According to an account in the court record, in October 2007, the 9-year-old daughter of a part-time employee at the Youth Emergency Shelter read a comic book designed to help children report abuse. She then accused Davis of fondling her.
“(Davis) has an impeccable reputation,” Appellate Judge Charles Susano Jr. wrote in the opinion. “Until the accusation at issue in this appeal, he had never been accused or implicated in any way in the abuse of a child.”
The girl’s mother did not believe the story and had the girl talk with a counselor, who also thought she was lying.
However, a year later, the mother went to the police, saying that she did so because, among other things, she was worried she might lose her adopted daughter or her job as a guidance counselor if she did not report the allegations.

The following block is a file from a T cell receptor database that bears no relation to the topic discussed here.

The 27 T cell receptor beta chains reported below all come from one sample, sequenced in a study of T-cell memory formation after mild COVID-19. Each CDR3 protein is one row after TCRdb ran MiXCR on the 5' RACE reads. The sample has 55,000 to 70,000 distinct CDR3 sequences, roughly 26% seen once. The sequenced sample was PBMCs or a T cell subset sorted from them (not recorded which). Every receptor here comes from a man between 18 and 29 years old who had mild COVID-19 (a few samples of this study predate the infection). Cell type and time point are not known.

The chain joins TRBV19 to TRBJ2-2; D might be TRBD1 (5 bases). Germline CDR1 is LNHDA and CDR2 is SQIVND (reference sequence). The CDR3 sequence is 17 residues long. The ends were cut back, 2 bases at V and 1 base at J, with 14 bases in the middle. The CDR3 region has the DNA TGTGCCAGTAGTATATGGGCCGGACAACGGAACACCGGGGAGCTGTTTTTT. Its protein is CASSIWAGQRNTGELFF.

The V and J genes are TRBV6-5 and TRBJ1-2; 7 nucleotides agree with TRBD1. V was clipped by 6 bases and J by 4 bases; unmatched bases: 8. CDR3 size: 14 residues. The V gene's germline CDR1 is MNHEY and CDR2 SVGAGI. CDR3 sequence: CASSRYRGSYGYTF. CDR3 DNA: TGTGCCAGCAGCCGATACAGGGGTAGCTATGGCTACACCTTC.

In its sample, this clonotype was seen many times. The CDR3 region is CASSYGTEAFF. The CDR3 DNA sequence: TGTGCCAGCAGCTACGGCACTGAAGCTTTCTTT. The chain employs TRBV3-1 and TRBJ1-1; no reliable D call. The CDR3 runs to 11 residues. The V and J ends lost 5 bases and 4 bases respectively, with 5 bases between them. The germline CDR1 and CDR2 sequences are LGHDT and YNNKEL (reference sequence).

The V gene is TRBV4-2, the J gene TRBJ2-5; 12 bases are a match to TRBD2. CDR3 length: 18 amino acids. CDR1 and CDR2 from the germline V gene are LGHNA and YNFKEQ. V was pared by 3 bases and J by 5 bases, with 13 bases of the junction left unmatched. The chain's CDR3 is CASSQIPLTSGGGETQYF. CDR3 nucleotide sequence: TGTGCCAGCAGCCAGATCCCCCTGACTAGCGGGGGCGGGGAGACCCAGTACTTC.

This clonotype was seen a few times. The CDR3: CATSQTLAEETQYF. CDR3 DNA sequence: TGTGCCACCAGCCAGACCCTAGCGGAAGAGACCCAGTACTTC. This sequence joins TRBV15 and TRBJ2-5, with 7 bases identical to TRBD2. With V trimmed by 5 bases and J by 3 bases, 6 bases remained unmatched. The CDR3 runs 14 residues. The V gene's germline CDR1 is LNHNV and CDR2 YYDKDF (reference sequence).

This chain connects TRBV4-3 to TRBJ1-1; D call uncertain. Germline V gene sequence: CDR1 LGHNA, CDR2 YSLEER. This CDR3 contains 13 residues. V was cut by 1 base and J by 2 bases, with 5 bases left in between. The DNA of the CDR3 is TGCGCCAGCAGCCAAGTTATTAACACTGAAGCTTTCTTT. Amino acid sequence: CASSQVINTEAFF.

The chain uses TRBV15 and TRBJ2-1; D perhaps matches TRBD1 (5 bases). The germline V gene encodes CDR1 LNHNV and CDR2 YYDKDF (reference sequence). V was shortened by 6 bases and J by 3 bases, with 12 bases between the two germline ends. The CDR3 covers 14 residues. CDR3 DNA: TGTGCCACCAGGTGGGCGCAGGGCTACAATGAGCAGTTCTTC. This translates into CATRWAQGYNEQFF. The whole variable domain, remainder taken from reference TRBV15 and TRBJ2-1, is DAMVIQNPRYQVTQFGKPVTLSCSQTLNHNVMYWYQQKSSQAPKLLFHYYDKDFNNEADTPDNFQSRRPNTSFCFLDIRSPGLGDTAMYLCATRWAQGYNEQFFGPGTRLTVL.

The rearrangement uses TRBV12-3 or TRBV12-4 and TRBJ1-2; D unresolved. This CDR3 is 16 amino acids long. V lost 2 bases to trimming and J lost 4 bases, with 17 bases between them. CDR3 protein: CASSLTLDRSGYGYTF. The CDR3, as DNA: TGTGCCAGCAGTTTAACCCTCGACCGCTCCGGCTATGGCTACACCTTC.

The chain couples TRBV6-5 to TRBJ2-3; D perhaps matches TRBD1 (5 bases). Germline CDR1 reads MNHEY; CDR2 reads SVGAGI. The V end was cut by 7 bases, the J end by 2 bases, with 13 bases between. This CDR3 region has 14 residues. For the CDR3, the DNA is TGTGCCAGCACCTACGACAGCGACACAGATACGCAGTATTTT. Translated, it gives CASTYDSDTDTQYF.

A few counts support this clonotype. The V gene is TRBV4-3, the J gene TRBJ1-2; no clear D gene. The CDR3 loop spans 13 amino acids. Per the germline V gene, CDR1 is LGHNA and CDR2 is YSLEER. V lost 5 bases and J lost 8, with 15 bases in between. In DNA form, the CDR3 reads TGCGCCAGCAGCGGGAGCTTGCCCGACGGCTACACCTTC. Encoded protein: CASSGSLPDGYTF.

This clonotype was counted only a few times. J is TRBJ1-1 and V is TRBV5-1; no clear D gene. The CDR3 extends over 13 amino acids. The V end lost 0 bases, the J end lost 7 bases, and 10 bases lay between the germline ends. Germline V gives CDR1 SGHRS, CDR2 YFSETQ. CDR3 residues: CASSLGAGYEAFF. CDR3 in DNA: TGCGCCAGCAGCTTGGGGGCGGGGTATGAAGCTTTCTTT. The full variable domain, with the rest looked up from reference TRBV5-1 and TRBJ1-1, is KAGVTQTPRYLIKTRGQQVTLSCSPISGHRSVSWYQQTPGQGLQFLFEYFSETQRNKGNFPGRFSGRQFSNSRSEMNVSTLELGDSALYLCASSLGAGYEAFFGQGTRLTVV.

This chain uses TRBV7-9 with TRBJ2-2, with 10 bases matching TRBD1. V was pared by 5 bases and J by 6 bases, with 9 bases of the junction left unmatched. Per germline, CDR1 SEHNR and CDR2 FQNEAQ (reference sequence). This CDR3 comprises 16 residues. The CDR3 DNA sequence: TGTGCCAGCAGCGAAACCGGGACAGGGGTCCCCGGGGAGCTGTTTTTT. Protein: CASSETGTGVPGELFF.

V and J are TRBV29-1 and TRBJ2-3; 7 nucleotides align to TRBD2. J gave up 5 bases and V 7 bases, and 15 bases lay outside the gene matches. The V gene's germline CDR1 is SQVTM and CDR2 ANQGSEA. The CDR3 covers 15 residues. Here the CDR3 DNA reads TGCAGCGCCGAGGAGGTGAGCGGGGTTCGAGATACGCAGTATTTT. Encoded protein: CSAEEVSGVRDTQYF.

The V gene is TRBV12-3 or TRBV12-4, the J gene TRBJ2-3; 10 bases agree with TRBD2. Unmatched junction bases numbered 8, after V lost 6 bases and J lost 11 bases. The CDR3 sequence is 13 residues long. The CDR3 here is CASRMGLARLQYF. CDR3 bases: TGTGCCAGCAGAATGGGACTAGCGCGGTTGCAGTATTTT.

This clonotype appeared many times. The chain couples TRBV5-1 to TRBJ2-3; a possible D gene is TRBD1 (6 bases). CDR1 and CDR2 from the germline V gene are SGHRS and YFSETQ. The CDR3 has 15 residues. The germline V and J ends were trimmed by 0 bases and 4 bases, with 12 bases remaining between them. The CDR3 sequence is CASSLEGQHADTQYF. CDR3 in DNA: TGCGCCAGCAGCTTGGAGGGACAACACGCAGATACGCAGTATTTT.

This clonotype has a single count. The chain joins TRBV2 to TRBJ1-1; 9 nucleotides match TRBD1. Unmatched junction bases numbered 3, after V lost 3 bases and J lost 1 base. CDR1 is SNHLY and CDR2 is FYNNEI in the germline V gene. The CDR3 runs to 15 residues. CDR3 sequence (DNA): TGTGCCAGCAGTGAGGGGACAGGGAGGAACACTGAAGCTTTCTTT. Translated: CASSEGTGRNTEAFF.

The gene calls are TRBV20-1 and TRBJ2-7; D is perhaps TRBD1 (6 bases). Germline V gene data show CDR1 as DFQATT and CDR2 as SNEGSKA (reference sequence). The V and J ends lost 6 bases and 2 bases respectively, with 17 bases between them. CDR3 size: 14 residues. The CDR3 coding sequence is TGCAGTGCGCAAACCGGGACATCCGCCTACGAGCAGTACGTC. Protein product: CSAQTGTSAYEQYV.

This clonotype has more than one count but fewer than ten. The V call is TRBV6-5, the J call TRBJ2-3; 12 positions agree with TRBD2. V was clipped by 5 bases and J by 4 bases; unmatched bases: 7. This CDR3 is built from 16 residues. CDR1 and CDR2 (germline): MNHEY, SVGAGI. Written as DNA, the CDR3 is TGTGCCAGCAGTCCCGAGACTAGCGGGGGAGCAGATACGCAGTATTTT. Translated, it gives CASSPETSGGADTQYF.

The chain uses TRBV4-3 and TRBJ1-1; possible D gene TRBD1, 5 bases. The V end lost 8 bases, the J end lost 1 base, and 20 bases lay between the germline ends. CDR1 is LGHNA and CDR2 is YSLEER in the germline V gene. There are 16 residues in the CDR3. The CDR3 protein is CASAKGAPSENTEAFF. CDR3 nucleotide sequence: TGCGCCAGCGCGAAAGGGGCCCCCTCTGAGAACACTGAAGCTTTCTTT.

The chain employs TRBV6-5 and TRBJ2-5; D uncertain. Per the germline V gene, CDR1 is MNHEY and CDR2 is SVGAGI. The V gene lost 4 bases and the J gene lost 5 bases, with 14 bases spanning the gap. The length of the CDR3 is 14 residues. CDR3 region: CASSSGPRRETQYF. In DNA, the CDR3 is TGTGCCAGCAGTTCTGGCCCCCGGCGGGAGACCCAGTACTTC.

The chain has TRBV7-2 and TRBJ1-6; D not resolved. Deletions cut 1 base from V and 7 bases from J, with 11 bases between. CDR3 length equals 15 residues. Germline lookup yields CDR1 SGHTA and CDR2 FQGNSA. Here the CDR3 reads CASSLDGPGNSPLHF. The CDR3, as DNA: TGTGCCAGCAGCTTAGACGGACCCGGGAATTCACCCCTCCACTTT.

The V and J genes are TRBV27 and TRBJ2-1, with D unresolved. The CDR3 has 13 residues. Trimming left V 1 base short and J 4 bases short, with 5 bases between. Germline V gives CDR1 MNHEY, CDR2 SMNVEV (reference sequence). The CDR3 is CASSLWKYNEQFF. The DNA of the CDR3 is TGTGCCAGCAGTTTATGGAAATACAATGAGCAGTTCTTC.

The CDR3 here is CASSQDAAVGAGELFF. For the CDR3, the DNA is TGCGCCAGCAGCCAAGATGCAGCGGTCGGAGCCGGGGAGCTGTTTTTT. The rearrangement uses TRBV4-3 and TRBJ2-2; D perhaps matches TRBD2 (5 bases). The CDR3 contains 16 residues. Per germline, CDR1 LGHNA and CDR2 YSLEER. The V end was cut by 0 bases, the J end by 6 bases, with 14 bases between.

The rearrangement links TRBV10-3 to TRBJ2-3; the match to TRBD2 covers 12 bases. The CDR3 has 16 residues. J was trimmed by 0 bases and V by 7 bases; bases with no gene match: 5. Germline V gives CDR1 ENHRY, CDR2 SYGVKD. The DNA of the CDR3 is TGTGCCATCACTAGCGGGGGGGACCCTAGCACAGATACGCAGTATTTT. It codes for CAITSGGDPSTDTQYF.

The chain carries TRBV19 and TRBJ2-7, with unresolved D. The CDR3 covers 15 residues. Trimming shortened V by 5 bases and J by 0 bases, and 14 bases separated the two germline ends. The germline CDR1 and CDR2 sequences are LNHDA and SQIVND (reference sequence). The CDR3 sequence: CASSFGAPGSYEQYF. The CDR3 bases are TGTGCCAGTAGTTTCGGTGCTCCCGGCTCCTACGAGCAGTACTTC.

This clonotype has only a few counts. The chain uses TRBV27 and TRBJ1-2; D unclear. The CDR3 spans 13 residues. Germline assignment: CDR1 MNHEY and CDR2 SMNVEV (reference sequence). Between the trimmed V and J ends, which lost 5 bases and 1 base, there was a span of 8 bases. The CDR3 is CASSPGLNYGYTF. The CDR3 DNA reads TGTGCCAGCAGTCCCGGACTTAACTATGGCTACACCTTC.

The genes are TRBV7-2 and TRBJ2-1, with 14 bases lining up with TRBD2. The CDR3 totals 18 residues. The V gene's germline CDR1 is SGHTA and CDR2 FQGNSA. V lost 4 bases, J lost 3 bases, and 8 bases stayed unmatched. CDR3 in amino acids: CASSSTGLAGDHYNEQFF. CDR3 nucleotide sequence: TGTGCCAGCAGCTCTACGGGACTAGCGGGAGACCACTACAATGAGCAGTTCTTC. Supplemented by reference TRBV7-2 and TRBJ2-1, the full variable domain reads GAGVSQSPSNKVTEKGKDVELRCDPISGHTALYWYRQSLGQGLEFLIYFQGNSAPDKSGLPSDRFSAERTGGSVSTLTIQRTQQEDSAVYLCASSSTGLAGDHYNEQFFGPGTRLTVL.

Local prosecutors declined to press charges but the Department of Children’s Services began its own investigation, finding the girls’ claims credible and banning Davis from working with children.
“A person can be branded a pedophile for life based simply on a DCS investigation,” the opinion states.
Davis appealed to an administrative law judge who sided with the agency, but the appeals court found the only evidence against Davis to be a series of inconsistent statements from the girl.
“There were multiple character witnesses that testified on Davis’ behalf to the effect that thousands of children had passed through the shelter and yet there had never been any complaint lodged against Davis in over thirty years of service at Y.E.S.,” the opinion stated. “Further, it is undisputed that at no time while the child was in Davis’ office was the door ever closed or locked … Davis did not tell the child to keep what had happened a secret. The child showed no behavioral changes indicative of abuse.”